Saturday, April 24, 2010


In the Book of Revelation, the last book in the Bible, there’s a line that gives a great promise: “Remain faithful until death, and I will give you the crown of life” (2: 10). It was this passage to which today’s saint referred when he became a Capuchin Franciscan and changed his name from Mark to Fidelis, which is Latin for “faithful”. In 1622 the Pope created a special congregation in the Vatican to coordinate the Church’s missionary activities—the Congregation for the Propagation of the Faith, which sent St. Fidelis to Switzerland. His goal, for which he ended up being martyred, was to reconcile with the Church those who had left Catholicism. We pray that we, united in prayer with persecuted Christians throughout the world, will be strong in the faith no matter how the world treats us. The following is a reflection from Pope Benedict XIV who served from 1740 to 1758.

St. Fidelis was faithful in truth as well as in name. His zeal for defending the Catholic faith was unsurpassed and he preached it tirelessly. A few days before he shed his blood to bear witness to his preaching, he gave his last sermon. These are the words he left as a testament: “O Catholic faith, how solid, how strong you are! How deeply rooted, how firmly founded on a solid rock! Heaven and earth will pass away, but you can never pass away. From the beginning the whole world opposed you, but you mightily triumphed over everything. This is the victory that overcomes the world, our faith.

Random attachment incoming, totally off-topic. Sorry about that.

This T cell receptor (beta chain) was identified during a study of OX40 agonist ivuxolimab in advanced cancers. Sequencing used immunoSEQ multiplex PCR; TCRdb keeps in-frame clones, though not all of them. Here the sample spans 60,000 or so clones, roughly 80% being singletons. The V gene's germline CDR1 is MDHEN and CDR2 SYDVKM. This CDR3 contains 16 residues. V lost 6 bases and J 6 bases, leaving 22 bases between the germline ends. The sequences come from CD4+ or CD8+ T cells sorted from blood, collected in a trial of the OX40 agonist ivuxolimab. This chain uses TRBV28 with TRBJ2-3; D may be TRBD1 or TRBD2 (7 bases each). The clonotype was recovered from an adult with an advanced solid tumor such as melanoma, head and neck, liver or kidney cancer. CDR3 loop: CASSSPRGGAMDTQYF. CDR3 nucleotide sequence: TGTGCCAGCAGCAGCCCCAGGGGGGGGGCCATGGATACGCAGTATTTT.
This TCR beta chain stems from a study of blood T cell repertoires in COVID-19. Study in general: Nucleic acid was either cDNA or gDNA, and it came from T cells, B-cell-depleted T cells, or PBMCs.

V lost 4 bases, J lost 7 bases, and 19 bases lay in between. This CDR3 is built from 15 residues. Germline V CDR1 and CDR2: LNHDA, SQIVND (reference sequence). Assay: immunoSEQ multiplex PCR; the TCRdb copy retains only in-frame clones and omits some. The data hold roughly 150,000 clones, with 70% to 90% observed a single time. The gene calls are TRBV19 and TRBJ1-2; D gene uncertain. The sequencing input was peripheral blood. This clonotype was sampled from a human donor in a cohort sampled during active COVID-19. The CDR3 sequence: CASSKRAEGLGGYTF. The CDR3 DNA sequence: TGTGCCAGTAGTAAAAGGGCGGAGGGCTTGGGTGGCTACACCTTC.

“What made the holy apostles and martyrs endure fierce agony and bitter torments, except faith, and especially faith in the resurrection? What is it that today makes true followers of Christ cast luxuries aside, leave pleasures behind, and endure difficulties and pain? It is living faith that expresses itself through love. It is this that makes us put aside the goods of the present in the hope of future goods. It is because of faith that we exchange the present for the future.”

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